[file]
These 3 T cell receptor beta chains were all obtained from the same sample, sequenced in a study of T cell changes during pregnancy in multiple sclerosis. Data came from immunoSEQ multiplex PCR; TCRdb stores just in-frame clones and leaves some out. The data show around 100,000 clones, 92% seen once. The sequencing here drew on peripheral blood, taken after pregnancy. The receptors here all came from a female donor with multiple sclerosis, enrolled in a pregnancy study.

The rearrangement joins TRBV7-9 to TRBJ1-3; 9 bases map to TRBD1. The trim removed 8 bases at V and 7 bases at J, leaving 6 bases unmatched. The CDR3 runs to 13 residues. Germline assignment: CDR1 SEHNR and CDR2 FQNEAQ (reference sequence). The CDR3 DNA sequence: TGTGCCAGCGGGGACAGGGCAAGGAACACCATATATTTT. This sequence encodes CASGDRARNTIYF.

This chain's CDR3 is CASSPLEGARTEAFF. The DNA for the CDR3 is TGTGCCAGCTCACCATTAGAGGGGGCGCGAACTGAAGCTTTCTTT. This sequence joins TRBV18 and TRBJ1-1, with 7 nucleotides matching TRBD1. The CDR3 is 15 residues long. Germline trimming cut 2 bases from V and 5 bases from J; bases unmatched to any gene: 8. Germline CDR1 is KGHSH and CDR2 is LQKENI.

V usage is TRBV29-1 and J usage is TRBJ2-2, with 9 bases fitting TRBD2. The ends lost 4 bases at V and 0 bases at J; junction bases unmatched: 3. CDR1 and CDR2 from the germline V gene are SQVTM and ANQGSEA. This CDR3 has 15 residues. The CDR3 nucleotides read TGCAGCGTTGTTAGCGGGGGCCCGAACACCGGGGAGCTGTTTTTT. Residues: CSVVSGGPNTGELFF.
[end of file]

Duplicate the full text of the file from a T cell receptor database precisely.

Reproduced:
These 3 T cell receptor beta chains were all obtained from the same sample, sequenced in a study of T cell changes during pregnancy in multiple sclerosis. Data came from immunoSEQ multiplex PCR; TCRdb stores just in-frame clones and leaves some out. The data show around 100,000 clones, 92% seen once. The sequencing here drew on peripheral blood, taken after pregnancy. The receptors here all came from a female donor with multiple sclerosis, enrolled in a pregnancy study.

The rearrangement joins TRBV7-9 to TRBJ1-3; 9 bases map to TRBD1. The trim removed 8 bases at V and 7 bases at J, leaving 6 bases unmatched. The CDR3 runs to 13 residues. Germline assignment: CDR1 SEHNR and CDR2 FQNEAQ (reference sequence). The CDR3 DNA sequence: TGTGCCAGCGGGGACAGGGCAAGGAACACCATATATTTT. This sequence encodes CASGDRARNTIYF.

This chain's CDR3 is CASSPLEGARTEAFF. The DNA for the CDR3 is TGTGCCAGCTCACCATTAGAGGGGGCGCGAACTGAAGCTTTCTTT. This sequence joins TRBV18 and TRBJ1-1, with 7 nucleotides matching TRBD1. The CDR3 is 15 residues long. Germline trimming cut 2 bases from V and 5 bases from J; bases unmatched to any gene: 8. Germline CDR1 is KGHSH and CDR2 is LQKENI.

V usage is TRBV29-1 and J usage is TRBJ2-2, with 9 bases fitting TRBD2. The ends lost 4 bases at V and 0 bases at J; junction bases unmatched: 3. CDR1 and CDR2 from the germline V gene are SQVTM and ANQGSEA. This CDR3 has 15 residues. The CDR3 nucleotides read TGCAGCGTTGTTAGCGGGGGCCCGAACACCGGGGAGCTGTTTTTT. Residues: CSVVSGGPNTGELFF.